July 13, 2020

Lawyer Discusses Filing Blue Bell Ice Cream Listeria Lawsuit

Food Poisoning Bulletin talked to attorney Fred Pritzker about the Blue Bell ice cream Listeria monocytogenes outbreak and filing lawsuits. The CDC states that people have been sickened by Blue Bell products as far back as 2010.

Chocolate Chip Cookie Dough Ice Cream FPBWe asked Mr. Pritzker how this is possible. He said, “Many people don’t know that listeriosis is a reportable illness. The Listeria bacteria is genetically fingerprinted using whole genome sequencing or pulsed field-gel electrophoresis in a national  laboratory known as ‘PulseNet.’  If no matches to other patients are found, no outbreak is announced. When this current outbreak was revealed, officials searched past records and found genetic matches in PulseNet that added six cases, from 2010 to 2014, to the outbreak total. Some of these patients were diagnosed with listeriosis that long ago, but there was no obvious connection to Blue Bell.”

We asked if the company has been testing their product for Listeria monocytogenes. Mr. Osterholm said, “Blue Bell has been testing, and tests for Listeria were likely in their HACCP plan, which identifies critical points in production where the product could be contaminated. This outbreak indicates a possible breakdown in the HAACP plan. Blue Bell says they have increased their environmental testing by 800% since the outbreak was uncovered, but it seems they could have been doing more.

“So Blue Bell was doing product testing and environmental testing, but they weren’t holding the ice cream until the results were known. They just released it into the marketplace. They are doing test and hold now.  In the past, ice cream wasn’t identified as a vehicle for Listeria, but all ready-to-eat foods are susceptible to this bacteria because it’s so common.”

In environmental testing, companies may find bacteria on a wall or on a food prep surface. That area is cleaned and sanitized, but the only way to truly stop contamination is to look for the source; how the bacteria is getting into the plant in the first place.

Listeria monocytogenes is very hardy. It can grow in cold environments and can survive freezing. In most ready-to-eat foods, there is a “kill step” where the product is heated to temperatures high enough to kill bacteria, including Listeria. If the ice cream was cooked as a custard, contamination had to have occurred after the cooking step, perhaps in churning or packaging.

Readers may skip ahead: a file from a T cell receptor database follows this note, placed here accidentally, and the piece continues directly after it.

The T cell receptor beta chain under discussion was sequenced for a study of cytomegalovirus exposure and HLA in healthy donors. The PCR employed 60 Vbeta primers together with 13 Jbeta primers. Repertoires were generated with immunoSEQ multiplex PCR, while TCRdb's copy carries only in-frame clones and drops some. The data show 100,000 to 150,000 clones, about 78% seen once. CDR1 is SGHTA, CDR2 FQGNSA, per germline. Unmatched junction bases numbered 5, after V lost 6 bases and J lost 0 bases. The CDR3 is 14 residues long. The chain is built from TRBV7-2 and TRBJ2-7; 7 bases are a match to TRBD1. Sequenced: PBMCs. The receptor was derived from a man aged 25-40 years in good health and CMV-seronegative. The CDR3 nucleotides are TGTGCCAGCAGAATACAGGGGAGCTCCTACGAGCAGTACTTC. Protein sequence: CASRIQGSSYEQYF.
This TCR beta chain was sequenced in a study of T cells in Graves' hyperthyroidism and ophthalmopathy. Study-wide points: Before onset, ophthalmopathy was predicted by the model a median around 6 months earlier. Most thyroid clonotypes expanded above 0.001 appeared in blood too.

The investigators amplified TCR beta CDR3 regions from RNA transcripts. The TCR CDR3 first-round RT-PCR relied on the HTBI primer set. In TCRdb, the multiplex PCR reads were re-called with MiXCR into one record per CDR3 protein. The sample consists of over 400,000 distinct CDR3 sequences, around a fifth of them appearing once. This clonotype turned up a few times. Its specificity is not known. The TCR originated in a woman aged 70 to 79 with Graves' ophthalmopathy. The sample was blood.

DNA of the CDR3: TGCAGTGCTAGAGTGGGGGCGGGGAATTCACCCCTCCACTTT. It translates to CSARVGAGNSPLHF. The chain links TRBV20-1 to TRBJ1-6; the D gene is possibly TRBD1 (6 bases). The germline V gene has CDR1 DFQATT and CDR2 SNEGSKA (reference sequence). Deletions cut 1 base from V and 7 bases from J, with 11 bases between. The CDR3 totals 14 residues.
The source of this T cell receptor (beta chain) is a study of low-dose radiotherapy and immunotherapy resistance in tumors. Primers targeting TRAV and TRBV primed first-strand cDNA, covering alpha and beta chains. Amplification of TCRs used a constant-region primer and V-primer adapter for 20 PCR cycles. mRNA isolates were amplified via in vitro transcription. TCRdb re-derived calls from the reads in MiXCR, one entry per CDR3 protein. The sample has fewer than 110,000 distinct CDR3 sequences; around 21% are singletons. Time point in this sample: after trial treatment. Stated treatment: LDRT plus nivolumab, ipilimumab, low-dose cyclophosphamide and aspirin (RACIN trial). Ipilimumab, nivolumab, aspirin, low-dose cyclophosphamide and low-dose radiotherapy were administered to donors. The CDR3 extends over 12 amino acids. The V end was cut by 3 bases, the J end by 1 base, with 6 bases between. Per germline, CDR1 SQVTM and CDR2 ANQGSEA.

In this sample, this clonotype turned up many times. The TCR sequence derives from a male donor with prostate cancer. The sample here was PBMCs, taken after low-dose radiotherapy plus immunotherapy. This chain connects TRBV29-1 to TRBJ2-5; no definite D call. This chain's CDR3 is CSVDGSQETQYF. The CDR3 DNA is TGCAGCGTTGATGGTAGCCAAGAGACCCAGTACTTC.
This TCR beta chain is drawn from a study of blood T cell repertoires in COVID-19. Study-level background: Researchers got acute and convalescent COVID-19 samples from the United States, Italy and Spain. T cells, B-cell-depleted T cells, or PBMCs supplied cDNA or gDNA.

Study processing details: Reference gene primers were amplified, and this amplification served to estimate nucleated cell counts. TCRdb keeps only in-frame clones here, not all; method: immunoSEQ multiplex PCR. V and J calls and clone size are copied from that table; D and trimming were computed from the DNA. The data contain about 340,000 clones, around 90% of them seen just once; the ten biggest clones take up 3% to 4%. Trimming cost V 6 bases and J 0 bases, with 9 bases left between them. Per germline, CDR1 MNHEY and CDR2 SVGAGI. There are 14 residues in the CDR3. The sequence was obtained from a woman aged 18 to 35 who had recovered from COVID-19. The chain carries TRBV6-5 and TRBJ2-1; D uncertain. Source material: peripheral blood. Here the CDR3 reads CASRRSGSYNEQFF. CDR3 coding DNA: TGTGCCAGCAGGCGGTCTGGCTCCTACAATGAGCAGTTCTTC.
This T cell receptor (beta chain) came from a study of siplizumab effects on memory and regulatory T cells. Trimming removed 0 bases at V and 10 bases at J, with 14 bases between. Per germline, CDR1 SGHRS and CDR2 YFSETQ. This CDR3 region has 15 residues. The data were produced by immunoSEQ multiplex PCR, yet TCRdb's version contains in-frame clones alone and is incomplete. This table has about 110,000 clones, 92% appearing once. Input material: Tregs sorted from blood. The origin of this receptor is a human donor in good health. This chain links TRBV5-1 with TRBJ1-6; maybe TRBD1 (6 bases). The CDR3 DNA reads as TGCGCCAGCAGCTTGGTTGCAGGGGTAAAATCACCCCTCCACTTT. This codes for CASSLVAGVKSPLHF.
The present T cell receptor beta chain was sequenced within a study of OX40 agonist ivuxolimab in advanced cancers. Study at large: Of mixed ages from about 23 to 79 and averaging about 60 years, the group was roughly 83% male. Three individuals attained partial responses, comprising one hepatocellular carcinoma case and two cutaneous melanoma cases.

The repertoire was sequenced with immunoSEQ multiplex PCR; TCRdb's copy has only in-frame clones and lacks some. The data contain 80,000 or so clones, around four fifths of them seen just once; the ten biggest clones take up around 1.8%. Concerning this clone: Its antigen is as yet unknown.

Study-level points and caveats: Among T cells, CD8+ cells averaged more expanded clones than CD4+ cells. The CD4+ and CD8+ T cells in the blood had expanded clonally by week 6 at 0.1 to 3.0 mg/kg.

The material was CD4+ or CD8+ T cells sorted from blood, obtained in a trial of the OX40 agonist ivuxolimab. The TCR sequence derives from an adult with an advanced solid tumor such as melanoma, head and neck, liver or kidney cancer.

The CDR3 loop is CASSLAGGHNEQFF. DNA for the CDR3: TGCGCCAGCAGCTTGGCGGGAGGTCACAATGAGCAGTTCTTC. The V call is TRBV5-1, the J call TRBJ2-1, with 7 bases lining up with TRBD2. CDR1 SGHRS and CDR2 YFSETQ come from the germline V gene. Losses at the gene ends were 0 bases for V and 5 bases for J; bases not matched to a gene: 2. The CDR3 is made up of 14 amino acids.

Once Listeria is established in a facility it can be very hard to eradicate. It thrives in moist and cool areas. For instance, Listeria monocytogenes can thrive in drains in food facilities. Most corporations clean drains by blasting everything out of the drain, but that just aerosolizes bacteria and they can settle on just about every surface.

Blue Bell Ice cream is sold in 23 states in grocery stores and convenience stores. It is also sold to food service accounts, which provide food to hospitals. We don’t know if the product was also sold to schools in those states.

There are at least four different strains of Listeria monocytogenes in this outbreak. The strains found in the two affected plants in Brenham, Texas and Broken Arrow, Oklahoma are different. Patients have been sickened by products made in both of those plants.

Mr. Pritzker believes this outbreak will grow. If anyone has been experiencing the symptoms of listeriosis, which include a high fever, stiff neck, headache, and diarrhea, see your doctor and mention this recall. Listeriosis is a very serious illness and has high hospitalization and death rates.

Pregnant women, especially, need to be careful. If you are pregnant and ate this ice cream, tell your doctor, even if you don’t feel ill. He may want to put you on a prophylactic treatment to prevent the illness. Antibiotics are administered intravenously over the course of several days in that treatment.

The infective dose of Listeria is about 1,000 cells. That sounds like a lot, but a cluster of 1,000 bacteria could easily fit on the head of a pin. Listeria bacteria are only 0.4 micrometers long and 0.2 micrometers wide. Think about a cup of ice cream; it’s very difficult to find that cluster of Listeria in that food when you’re testing product.

 

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